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The Run-On Sentence:
Use Correct Grammar & Avoid It

A run-on sentence is bad news, folks. It's two or more independent clauses that are not separated with a colon, semicolon, or period.
Incorrect (Run-on):
My dog is cute his name is George.
Correct:
My dog is cute. His name is George.

What's a Clause?

A clause is a group of words with a subject and a verb.

Remember that a subject tells us whom or what the sentence is about, and the verb tells us what the subject is or does.

Here are some examples of clauses:
When I went home

I went home.

Whenever she swims

She swims.
Did you notice that two of those example clauses gave a complete thought, and two of them gave an incomplete thought?

All of them were clauses, but there are two types of clauses!

1. Independent clauses have a subject and a verb AND they can stand alone because they tell a complete idea. (I went home. & She swims.)

2. Subordinate clauses (also called dependent clauses) have a subject and a verb, but they DON'T tell a complete idea. (When I went home & Whenever she swims)

They cannot stand alone, so they need to be attached to an independent clause.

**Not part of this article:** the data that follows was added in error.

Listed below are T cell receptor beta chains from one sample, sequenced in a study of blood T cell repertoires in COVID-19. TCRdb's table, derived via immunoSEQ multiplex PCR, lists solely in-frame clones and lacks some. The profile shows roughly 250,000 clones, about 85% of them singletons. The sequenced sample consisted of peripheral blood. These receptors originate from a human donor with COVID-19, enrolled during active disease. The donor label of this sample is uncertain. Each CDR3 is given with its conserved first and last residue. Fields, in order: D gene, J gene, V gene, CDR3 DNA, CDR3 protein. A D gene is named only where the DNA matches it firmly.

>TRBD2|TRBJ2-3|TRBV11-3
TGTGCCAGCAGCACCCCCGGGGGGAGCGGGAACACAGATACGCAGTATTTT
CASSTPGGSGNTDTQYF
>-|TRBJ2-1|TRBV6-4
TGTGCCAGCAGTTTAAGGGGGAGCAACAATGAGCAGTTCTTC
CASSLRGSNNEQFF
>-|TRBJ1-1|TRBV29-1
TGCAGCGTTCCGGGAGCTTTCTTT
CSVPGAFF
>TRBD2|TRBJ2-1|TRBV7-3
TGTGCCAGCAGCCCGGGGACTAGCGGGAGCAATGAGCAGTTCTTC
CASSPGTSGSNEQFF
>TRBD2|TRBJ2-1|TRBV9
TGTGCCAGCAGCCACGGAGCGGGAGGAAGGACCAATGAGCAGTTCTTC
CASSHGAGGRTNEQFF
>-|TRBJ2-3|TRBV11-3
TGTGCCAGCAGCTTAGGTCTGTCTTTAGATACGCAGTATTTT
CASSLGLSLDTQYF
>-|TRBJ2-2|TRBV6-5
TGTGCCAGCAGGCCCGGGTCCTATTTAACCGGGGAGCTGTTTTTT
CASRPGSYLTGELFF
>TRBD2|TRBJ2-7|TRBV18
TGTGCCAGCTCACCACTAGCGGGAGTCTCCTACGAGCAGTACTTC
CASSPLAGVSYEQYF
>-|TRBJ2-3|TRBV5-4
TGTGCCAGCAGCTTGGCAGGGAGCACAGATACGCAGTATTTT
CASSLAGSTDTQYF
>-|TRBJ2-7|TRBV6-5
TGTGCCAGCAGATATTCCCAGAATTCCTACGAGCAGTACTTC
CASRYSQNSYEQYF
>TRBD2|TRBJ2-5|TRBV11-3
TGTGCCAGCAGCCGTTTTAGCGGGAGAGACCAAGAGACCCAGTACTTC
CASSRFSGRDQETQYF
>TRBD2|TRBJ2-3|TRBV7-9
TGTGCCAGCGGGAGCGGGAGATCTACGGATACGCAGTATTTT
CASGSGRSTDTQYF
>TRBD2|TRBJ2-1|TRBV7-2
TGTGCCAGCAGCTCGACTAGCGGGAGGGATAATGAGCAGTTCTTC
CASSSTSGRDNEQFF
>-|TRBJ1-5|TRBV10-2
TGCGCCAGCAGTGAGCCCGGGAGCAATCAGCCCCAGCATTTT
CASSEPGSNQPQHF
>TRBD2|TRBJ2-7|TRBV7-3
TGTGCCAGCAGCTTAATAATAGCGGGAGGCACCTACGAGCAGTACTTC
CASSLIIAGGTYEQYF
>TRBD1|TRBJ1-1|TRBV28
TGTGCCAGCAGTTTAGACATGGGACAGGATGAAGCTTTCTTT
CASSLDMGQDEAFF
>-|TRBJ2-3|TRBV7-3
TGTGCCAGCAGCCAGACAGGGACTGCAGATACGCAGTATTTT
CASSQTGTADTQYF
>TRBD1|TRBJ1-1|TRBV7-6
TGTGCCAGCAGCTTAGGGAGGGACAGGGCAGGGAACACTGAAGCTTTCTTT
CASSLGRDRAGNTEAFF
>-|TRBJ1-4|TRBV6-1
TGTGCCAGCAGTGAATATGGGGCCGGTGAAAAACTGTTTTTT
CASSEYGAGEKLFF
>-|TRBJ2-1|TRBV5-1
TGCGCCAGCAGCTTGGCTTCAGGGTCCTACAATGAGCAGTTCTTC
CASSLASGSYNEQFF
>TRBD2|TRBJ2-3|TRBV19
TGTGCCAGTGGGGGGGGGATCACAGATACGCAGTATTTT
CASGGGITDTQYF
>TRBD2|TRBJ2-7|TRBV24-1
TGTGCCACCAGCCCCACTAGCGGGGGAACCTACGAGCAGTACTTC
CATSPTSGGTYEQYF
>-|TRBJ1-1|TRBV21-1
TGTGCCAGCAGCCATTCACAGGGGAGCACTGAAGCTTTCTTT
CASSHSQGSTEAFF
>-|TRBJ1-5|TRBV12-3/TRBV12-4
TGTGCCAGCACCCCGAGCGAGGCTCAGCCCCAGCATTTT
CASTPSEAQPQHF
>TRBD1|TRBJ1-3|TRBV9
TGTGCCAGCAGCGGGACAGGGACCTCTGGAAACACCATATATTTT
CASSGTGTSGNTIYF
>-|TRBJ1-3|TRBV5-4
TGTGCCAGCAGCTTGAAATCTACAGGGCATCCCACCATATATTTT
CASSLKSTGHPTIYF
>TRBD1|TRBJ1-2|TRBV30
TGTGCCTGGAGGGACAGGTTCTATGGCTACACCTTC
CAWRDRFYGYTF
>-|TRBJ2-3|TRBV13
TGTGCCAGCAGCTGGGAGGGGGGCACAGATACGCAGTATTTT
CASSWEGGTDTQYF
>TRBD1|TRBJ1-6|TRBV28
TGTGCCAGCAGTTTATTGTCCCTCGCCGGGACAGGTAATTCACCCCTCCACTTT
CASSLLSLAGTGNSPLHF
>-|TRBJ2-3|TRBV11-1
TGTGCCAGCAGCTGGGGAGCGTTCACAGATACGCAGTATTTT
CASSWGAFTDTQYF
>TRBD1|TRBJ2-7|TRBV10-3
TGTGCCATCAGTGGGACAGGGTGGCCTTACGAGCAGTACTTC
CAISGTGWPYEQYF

What Does This Have
To Do With Run-ons?

Run-on sentences are made of two or more independent clauses that are not separated with a colon, semicolon, or period.

Remember the example from the top of the page?
My dog is cute his name is George.
This is a run-on because it consists of two independent clauses that are not punctuated properly.

Independent Clause #1: My dog is cute.

Independent Clause #2: His name is George.

Both of those clauses have a subject and a verb, and they tell a complete idea.

You can't squish them both together without any punctuation. That is simply illegal in the world of grammar.


How To Fix Run-Ons

There are three ways that you are allowed to separate two independent clauses.

    1. Semicolon

    I admit it. I kind of feel like the semicolon is a hoity-toity punctuation mark. (That means it's snobbish.)

    But, hey, it's legit.
    My dog is cute; his name is George.
    2. Comma + Coordinating Conjunction

    Be sure to add a coordinating conjunction between the clauses. When you only add a comma, it's called a comma splice, and you should avoid those.
    My dog is cute, and his name is George.
    3. Period
    My dog is cute. His name is George.

That's it! Just use any of those three ways to separate independent clauses, and you'll be golden!


Test Yourself!

Use this grammar quiz on fragments and run-on sentences.

You'll find everything you need to test yourself or your students. Now it's time for you to learn about sentence diagramming!


The Beginner's Guide to Grammar
The Beginner's Guide to Grammar gives you a fun and visual way to get started with grammar and sentence diagramming. Yay! $29 FREE for you

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